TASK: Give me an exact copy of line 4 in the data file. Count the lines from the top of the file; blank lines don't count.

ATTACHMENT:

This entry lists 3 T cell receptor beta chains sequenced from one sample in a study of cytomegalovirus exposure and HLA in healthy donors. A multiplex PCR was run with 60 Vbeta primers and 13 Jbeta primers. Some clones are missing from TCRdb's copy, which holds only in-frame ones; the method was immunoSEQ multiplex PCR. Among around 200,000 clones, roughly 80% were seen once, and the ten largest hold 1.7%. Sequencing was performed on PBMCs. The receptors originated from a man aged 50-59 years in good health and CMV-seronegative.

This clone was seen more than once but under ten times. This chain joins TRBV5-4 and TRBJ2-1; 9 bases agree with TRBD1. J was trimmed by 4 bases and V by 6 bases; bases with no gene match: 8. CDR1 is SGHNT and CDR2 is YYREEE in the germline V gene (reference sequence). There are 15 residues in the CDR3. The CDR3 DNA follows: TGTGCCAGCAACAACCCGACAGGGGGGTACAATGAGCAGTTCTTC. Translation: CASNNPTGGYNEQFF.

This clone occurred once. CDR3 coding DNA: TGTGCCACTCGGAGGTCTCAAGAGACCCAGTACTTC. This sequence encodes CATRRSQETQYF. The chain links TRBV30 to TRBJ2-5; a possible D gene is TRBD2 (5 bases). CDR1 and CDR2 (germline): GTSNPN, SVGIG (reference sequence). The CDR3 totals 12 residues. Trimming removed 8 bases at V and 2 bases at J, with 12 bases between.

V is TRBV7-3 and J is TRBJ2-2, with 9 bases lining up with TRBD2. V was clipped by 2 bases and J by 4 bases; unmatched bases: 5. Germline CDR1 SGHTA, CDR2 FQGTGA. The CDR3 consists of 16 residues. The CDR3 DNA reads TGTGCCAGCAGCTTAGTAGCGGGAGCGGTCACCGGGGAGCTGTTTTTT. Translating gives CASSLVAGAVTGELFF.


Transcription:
V is TRBV7-3 and J is TRBJ2-2, with 9 bases lining up with TRBD2. V was clipped by 2 bases and J by 4 bases; unmatched bases: 5. Germline CDR1 SGHTA, CDR2 FQGTGA. The CDR3 consists of 16 residues. The CDR3 DNA reads TGTGCCAGCAGCTTAGTAGCGGGAGCGGTCACCGGGGAGCTGTTTTTT. Translating gives CASSLVAGAVTGELFF.